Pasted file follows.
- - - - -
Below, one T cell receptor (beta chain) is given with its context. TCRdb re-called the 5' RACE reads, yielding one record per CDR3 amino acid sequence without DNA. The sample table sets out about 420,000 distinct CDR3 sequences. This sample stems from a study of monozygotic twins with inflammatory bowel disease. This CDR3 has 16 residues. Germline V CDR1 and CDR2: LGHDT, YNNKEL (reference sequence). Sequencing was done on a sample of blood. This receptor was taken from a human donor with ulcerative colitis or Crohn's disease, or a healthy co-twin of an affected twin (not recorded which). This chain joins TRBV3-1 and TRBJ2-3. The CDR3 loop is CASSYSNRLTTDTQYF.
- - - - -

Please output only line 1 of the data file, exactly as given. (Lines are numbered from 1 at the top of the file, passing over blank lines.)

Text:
Below, one T cell receptor (beta chain) is given with its context. TCRdb re-called the 5' RACE reads, yielding one record per CDR3 amino acid sequence without DNA. The sample table sets out about 420,000 distinct CDR3 sequences. This sample stems from a study of monozygotic twins with inflammatory bowel disease. This CDR3 has 16 residues. Germline V CDR1 and CDR2: LGHDT, YNNKEL (reference sequence). Sequencing was done on a sample of blood. This receptor was taken from a human donor with ulcerative colitis or Crohn's disease, or a healthy co-twin of an affected twin (not recorded which). This chain joins TRBV3-1 and TRBJ2-3. The CDR3 loop is CASSYSNRLTTDTQYF.